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Richard II - Act 1, scene 3
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Navigate this workRichard II - Act 1, scene 3
Act 1, scene 3
Bolingbroke and Mowbray prepare to fight to the death. King Richard suddenly calls off the fight and banishes Mowbray for life and Bolingbroke for many years.Enter Lord Marshal and the Duke ⌜of⌝ Aumerle.
0288 My Lord Aumerle, is Harry Hereford armed?
0289 Yea, at all points, and longs to enter in.
0290 The Duke of Norfolk, sprightfully and bold,
0291 Stays but the summons of the appellant’s trumpet.
0292 5 Why then, the champions are prepared and stay
0293 For nothing but his Majesty’s approach.
The trumpets sound and the King enters with his Nobles
⌜and Officers;⌝ when they are set, enter ⌜Mowbray,⌝ the
Duke of Norfolk in arms, defendant, ⌜with a Herald.⌝
0294 Marshal, demand of yonder champion
0295 The cause of his arrival here in arms,
0296 Ask him his name, and orderly proceed
0297 10 To swear him in the justice of his cause.
MARSHAL, ⌜to Mowbray⌝
0298 In God’s name and the King’s, say who thou art
0299 And why thou comest thus knightly clad in arms,
0300 Against what man thou com’st, and what thy quarrel.
0301 Speak truly on thy knighthood and thy oath,
0302 15 As so defend thee heaven and thy valor.
0303 My name is Thomas Mowbray, Duke of Norfolk,
0304 Who hither come engagèd by my oath—
0305 Which God defend a knight should violate!—
0306 Both to defend my loyalty and truth
0307 20 To God, my king, and my succeeding issue,
0308 Against the Duke of Hereford that appeals me,
0309 And by the grace of God and this mine arm
0310 To prove him, in defending of myself,
0311 A traitor to my God, my king, and me;
0312 25 And as I truly fight, defend me heaven.
The trumpets sound. Enter ⌜Bolingbroke,⌝ Duke of
Hereford, appellant, in armor, ⌜with a Herald.⌝
KING RICHARD 0313 Marshal, ask yonder knight in arms
p. 290314 Both who he is and why he cometh hither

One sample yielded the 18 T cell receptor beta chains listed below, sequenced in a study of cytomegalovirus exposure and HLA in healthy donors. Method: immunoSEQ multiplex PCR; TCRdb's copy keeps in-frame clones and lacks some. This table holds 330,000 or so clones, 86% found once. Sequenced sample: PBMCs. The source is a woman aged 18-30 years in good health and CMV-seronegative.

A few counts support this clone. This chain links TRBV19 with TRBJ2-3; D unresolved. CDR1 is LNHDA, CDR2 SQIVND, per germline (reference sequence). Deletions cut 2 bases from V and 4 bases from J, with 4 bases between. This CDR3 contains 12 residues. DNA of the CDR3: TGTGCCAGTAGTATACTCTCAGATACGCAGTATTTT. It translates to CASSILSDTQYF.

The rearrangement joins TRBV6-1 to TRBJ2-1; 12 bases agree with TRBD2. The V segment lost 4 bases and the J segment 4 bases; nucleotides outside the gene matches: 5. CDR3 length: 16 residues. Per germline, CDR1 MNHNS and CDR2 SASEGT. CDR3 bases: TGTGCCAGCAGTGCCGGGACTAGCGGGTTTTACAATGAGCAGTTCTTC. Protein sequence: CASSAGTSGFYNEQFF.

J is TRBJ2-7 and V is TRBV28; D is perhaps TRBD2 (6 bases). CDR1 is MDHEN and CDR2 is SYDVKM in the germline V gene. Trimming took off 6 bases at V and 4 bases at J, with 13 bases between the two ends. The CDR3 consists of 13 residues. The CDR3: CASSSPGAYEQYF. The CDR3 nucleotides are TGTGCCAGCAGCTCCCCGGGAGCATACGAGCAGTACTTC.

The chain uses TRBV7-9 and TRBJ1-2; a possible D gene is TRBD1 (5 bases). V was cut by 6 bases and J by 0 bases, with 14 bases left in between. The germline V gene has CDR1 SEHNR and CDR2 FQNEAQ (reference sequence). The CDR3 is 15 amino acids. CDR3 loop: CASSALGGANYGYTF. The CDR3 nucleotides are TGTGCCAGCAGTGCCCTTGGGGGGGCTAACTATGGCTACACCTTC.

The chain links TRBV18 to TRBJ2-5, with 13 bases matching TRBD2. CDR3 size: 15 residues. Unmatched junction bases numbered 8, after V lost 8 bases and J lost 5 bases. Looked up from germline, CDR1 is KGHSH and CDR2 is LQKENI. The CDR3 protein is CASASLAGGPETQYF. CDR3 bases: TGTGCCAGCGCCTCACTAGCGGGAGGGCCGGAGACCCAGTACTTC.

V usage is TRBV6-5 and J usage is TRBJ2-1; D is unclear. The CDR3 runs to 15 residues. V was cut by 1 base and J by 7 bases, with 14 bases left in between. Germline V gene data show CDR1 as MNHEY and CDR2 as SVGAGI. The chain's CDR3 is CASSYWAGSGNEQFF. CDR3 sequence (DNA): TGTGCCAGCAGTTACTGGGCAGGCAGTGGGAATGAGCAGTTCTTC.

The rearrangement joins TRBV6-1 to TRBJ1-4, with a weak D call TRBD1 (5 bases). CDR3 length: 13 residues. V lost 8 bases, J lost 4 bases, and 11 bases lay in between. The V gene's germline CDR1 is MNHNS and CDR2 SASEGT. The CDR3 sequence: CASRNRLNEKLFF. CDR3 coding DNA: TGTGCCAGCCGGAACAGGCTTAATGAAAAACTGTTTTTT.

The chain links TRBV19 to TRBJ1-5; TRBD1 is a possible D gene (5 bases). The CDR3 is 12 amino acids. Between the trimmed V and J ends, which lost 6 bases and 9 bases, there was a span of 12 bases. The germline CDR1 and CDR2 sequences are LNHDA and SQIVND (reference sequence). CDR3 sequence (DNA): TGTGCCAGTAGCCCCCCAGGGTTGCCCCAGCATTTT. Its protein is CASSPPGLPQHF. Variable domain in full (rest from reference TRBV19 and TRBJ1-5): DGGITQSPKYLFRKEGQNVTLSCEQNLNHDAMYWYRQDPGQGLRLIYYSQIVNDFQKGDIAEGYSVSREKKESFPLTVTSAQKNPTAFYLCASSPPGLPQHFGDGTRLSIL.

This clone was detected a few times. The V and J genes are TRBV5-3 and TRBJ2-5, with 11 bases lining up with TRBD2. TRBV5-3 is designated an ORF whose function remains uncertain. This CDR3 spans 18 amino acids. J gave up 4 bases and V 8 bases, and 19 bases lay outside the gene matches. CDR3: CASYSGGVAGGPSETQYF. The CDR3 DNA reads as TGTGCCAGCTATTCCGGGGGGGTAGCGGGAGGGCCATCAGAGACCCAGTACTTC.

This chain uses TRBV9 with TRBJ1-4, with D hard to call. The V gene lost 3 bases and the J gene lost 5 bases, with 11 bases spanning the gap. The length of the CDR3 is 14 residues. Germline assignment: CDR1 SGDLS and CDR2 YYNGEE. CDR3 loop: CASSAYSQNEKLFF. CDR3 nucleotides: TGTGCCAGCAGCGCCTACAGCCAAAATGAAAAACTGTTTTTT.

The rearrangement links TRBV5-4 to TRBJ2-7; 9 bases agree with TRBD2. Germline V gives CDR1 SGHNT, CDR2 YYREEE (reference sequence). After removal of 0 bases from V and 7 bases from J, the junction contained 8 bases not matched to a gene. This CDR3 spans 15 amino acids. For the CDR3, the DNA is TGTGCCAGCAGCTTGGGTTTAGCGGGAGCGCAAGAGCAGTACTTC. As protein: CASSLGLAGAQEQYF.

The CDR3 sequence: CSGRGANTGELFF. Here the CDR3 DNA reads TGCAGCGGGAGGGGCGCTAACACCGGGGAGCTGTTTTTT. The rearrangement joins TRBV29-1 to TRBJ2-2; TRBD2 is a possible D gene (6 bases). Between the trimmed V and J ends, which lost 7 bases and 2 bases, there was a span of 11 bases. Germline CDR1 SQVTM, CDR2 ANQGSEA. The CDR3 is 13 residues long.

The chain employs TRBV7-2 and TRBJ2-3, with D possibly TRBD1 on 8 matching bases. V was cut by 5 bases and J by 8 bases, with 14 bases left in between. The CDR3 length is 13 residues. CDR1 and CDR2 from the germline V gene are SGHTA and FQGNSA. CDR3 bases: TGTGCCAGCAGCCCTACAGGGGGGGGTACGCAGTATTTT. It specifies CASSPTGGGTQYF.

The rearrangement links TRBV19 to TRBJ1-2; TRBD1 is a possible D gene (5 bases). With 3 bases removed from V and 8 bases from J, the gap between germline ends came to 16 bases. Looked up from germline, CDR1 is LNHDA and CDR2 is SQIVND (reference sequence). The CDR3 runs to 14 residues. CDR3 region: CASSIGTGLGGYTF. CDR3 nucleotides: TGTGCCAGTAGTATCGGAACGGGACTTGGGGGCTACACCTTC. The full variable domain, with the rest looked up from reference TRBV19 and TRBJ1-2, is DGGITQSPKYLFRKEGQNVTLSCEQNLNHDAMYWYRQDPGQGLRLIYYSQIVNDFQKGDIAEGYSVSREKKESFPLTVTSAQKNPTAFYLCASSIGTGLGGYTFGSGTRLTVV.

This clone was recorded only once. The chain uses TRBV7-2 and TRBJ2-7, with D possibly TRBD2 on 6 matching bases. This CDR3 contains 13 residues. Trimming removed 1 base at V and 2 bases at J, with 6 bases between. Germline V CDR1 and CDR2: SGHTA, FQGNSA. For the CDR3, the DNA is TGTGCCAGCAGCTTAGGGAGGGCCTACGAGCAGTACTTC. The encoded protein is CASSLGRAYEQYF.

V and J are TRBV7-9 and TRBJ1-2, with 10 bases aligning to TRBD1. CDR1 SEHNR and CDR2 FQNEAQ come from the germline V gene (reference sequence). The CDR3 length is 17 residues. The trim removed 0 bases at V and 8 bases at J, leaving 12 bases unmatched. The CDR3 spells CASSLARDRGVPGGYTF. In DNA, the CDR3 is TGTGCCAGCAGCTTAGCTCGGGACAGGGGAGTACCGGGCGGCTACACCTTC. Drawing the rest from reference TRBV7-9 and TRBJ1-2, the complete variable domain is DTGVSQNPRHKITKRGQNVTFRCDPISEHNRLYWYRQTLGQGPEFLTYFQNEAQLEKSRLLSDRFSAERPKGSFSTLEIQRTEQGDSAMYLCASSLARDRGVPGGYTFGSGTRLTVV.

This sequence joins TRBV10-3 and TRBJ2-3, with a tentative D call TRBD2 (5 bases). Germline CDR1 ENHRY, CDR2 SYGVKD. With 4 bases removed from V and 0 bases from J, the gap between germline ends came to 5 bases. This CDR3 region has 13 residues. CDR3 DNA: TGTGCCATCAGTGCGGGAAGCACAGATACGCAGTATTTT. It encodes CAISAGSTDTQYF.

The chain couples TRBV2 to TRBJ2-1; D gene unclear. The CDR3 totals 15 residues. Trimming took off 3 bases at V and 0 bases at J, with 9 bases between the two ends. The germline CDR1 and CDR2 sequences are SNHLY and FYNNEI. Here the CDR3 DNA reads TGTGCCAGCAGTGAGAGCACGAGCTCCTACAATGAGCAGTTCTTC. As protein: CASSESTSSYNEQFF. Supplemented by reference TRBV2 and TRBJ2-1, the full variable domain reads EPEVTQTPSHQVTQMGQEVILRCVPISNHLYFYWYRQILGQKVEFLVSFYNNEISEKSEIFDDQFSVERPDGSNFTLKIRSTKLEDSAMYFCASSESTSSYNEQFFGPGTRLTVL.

0315 Thus plated in habiliments of war,
0316 And formally, according to our law,
0317 30 Depose him in the justice of his cause.
MARSHAL, ⌜to Bolingbroke⌝
0318 What is thy name? And wherefore com’st thou hither,
0319 Before King Richard in his royal lists?
0320 Against whom comest thou? And what’s thy quarrel?
0321 Speak like a true knight, so defend thee heaven.
0322 35 Harry of Hereford, Lancaster, and Derby
0323 Am I, who ready here do stand in arms
0324 To prove, by God’s grace and my body’s valor,
0325 In lists, on Thomas Mowbray, Duke of Norfolk,
0326 That he is a traitor foul and dangerous
0327 40 To God of heaven, King Richard, and to me.
0328 And as I truly fight, defend me heaven.
0329 On pain of death, no person be so bold
0330 Or daring-hardy as to touch the lists,
0331 Except the Marshal and such officers
0332 45 Appointed to direct these fair designs.
0333 Lord Marshal, let me kiss my sovereign’s hand
0334 And bow my knee before his Majesty;
0335 For Mowbray and myself are like two men
0336 That vow a long and weary pilgrimage.
0337 50 Then let us take a ceremonious leave
0338 And loving farewell of our several friends.
MARSHAL, ⌜to King Richard⌝
0339 The appellant in all duty greets your Highness
0340 And craves to kiss your hand and take his leave.
KING RICHARD, ⌜coming down⌝
0341 We will descend and fold him in our arms.
⌜He embraces Bolingbroke.⌝
0342 55 Cousin of Hereford, as thy cause is right,
p. 310343 So be thy fortune in this royal fight.
0344 Farewell, my blood—which, if today thou shed,
0345 Lament we may but not revenge thee dead.
0346 O, let no noble eye profane a tear
0347 60 For me if I be gored with Mowbray’s spear.
0348 As confident as is the falcon’s flight
0349 Against a bird do I with Mowbray fight.
0350 My loving lord, I take my leave of you.—
0351 Of you, my noble cousin, Lord Aumerle;
0352 65 Not sick, although I have to do with death,
0353 But lusty, young, and cheerly drawing breath.—
0354 Lo, as at English feasts, so I regreet
0355 The daintiest last, to make the end most sweet.